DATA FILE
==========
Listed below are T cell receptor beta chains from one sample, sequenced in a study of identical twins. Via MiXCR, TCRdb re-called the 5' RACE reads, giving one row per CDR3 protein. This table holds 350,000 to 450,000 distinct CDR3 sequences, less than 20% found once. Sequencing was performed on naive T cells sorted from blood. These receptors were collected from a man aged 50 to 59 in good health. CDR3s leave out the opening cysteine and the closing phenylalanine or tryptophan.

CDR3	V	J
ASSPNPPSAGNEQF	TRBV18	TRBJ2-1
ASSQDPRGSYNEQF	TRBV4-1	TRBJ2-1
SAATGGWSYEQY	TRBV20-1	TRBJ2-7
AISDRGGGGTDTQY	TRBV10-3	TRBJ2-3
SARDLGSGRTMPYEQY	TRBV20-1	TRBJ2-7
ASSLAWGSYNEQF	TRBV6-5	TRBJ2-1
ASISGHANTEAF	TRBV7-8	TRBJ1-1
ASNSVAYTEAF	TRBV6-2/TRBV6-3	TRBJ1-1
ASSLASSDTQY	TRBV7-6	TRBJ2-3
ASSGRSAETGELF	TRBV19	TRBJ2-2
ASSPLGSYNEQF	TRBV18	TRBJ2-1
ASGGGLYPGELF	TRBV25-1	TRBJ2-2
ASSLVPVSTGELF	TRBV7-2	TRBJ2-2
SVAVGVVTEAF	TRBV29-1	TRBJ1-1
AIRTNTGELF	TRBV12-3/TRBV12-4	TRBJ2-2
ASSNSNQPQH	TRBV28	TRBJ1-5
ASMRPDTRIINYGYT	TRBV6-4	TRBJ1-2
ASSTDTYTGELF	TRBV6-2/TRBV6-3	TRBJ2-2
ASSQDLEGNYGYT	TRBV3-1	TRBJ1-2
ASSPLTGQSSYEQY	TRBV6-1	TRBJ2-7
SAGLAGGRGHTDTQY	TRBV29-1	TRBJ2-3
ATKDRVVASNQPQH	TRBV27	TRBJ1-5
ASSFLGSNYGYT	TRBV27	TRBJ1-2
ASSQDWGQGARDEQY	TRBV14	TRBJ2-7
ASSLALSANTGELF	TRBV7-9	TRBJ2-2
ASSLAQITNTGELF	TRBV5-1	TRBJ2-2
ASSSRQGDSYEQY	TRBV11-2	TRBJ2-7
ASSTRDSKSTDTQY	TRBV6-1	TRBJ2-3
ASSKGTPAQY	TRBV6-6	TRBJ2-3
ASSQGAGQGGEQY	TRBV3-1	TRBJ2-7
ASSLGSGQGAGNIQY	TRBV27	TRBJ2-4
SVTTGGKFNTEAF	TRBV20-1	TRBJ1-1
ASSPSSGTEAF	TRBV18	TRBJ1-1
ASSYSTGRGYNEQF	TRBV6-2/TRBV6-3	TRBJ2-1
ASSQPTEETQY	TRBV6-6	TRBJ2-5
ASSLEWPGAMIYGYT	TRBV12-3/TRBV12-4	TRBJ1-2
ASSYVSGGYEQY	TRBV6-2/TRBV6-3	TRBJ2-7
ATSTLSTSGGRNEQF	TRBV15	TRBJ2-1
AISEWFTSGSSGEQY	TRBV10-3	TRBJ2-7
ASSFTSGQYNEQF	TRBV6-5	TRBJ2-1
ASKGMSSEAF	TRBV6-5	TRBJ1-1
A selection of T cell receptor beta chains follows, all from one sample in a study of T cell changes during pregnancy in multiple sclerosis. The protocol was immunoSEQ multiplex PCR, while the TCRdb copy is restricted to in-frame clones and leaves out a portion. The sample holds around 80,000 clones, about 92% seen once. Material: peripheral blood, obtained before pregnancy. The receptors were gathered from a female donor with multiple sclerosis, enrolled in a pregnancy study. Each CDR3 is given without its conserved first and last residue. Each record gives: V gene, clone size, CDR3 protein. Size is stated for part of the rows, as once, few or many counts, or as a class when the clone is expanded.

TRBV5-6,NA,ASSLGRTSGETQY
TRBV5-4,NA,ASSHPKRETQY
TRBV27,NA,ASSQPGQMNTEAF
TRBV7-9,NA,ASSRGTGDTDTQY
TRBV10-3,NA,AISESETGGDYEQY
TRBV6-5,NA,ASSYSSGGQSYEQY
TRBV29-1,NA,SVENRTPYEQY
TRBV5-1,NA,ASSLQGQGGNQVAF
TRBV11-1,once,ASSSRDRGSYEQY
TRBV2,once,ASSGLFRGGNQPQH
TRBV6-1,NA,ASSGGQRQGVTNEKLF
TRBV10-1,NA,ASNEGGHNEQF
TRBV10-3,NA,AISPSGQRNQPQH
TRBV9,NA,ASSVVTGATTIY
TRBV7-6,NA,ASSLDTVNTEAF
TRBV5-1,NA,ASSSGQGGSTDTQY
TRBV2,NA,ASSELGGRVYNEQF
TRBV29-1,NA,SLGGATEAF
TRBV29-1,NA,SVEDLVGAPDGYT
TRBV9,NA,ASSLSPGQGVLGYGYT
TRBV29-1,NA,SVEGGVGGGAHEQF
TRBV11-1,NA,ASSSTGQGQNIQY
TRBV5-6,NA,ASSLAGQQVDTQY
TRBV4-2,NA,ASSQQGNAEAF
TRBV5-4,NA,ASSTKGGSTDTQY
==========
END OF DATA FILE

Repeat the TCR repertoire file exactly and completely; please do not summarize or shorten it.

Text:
Listed below are T cell receptor beta chains from one sample, sequenced in a study of identical twins. Via MiXCR, TCRdb re-called the 5' RACE reads, giving one row per CDR3 protein. This table holds 350,000 to 450,000 distinct CDR3 sequences, less than 20% found once. Sequencing was performed on naive T cells sorted from blood. These receptors were collected from a man aged 50 to 59 in good health. CDR3s leave out the opening cysteine and the closing phenylalanine or tryptophan.

CDR3	V	J
ASSPNPPSAGNEQF	TRBV18	TRBJ2-1
ASSQDPRGSYNEQF	TRBV4-1	TRBJ2-1
SAATGGWSYEQY	TRBV20-1	TRBJ2-7
AISDRGGGGTDTQY	TRBV10-3	TRBJ2-3
SARDLGSGRTMPYEQY	TRBV20-1	TRBJ2-7
ASSLAWGSYNEQF	TRBV6-5	TRBJ2-1
ASISGHANTEAF	TRBV7-8	TRBJ1-1
ASNSVAYTEAF	TRBV6-2/TRBV6-3	TRBJ1-1
ASSLASSDTQY	TRBV7-6	TRBJ2-3
ASSGRSAETGELF	TRBV19	TRBJ2-2
ASSPLGSYNEQF	TRBV18	TRBJ2-1
ASGGGLYPGELF	TRBV25-1	TRBJ2-2
ASSLVPVSTGELF	TRBV7-2	TRBJ2-2
SVAVGVVTEAF	TRBV29-1	TRBJ1-1
AIRTNTGELF	TRBV12-3/TRBV12-4	TRBJ2-2
ASSNSNQPQH	TRBV28	TRBJ1-5
ASMRPDTRIINYGYT	TRBV6-4	TRBJ1-2
ASSTDTYTGELF	TRBV6-2/TRBV6-3	TRBJ2-2
ASSQDLEGNYGYT	TRBV3-1	TRBJ1-2
ASSPLTGQSSYEQY	TRBV6-1	TRBJ2-7
SAGLAGGRGHTDTQY	TRBV29-1	TRBJ2-3
ATKDRVVASNQPQH	TRBV27	TRBJ1-5
ASSFLGSNYGYT	TRBV27	TRBJ1-2
ASSQDWGQGARDEQY	TRBV14	TRBJ2-7
ASSLALSANTGELF	TRBV7-9	TRBJ2-2
ASSLAQITNTGELF	TRBV5-1	TRBJ2-2
ASSSRQGDSYEQY	TRBV11-2	TRBJ2-7
ASSTRDSKSTDTQY	TRBV6-1	TRBJ2-3
ASSKGTPAQY	TRBV6-6	TRBJ2-3
ASSQGAGQGGEQY	TRBV3-1	TRBJ2-7
ASSLGSGQGAGNIQY	TRBV27	TRBJ2-4
SVTTGGKFNTEAF	TRBV20-1	TRBJ1-1
ASSPSSGTEAF	TRBV18	TRBJ1-1
ASSYSTGRGYNEQF	TRBV6-2/TRBV6-3	TRBJ2-1
ASSQPTEETQY	TRBV6-6	TRBJ2-5
ASSLEWPGAMIYGYT	TRBV12-3/TRBV12-4	TRBJ1-2
ASSYVSGGYEQY	TRBV6-2/TRBV6-3	TRBJ2-7
ATSTLSTSGGRNEQF	TRBV15	TRBJ2-1
AISEWFTSGSSGEQY	TRBV10-3	TRBJ2-7
ASSFTSGQYNEQF	TRBV6-5	TRBJ2-1
ASKGMSSEAF	TRBV6-5	TRBJ1-1
A selection of T cell receptor beta chains follows, all from one sample in a study of T cell changes during pregnancy in multiple sclerosis. The protocol was immunoSEQ multiplex PCR, while the TCRdb copy is restricted to in-frame clones and leaves out a portion. The sample holds around 80,000 clones, about 92% seen once. Material: peripheral blood, obtained before pregnancy. The receptors were gathered from a female donor with multiple sclerosis, enrolled in a pregnancy study. Each CDR3 is given without its conserved first and last residue. Each record gives: V gene, clone size, CDR3 protein. Size is stated for part of the rows, as once, few or many counts, or as a class when the clone is expanded.

TRBV5-6,NA,ASSLGRTSGETQY
TRBV5-4,NA,ASSHPKRETQY
TRBV27,NA,ASSQPGQMNTEAF
TRBV7-9,NA,ASSRGTGDTDTQY
TRBV10-3,NA,AISESETGGDYEQY
TRBV6-5,NA,ASSYSSGGQSYEQY
TRBV29-1,NA,SVENRTPYEQY
TRBV5-1,NA,ASSLQGQGGNQVAF
TRBV11-1,once,ASSSRDRGSYEQY
TRBV2,once,ASSGLFRGGNQPQH
TRBV6-1,NA,ASSGGQRQGVTNEKLF
TRBV10-1,NA,ASNEGGHNEQF
TRBV10-3,NA,AISPSGQRNQPQH
TRBV9,NA,ASSVVTGATTIY
TRBV7-6,NA,ASSLDTVNTEAF
TRBV5-1,NA,ASSSGQGGSTDTQY
TRBV2,NA,ASSELGGRVYNEQF
TRBV29-1,NA,SLGGATEAF
TRBV29-1,NA,SVEDLVGAPDGYT
TRBV9,NA,ASSLSPGQGVLGYGYT
TRBV29-1,NA,SVEGGVGGGAHEQF
TRBV11-1,NA,ASSSTGQGQNIQY
TRBV5-6,NA,ASSLAGQQVDTQY
TRBV4-2,NA,ASSQQGNAEAF
TRBV5-4,NA,ASSTKGGSTDTQY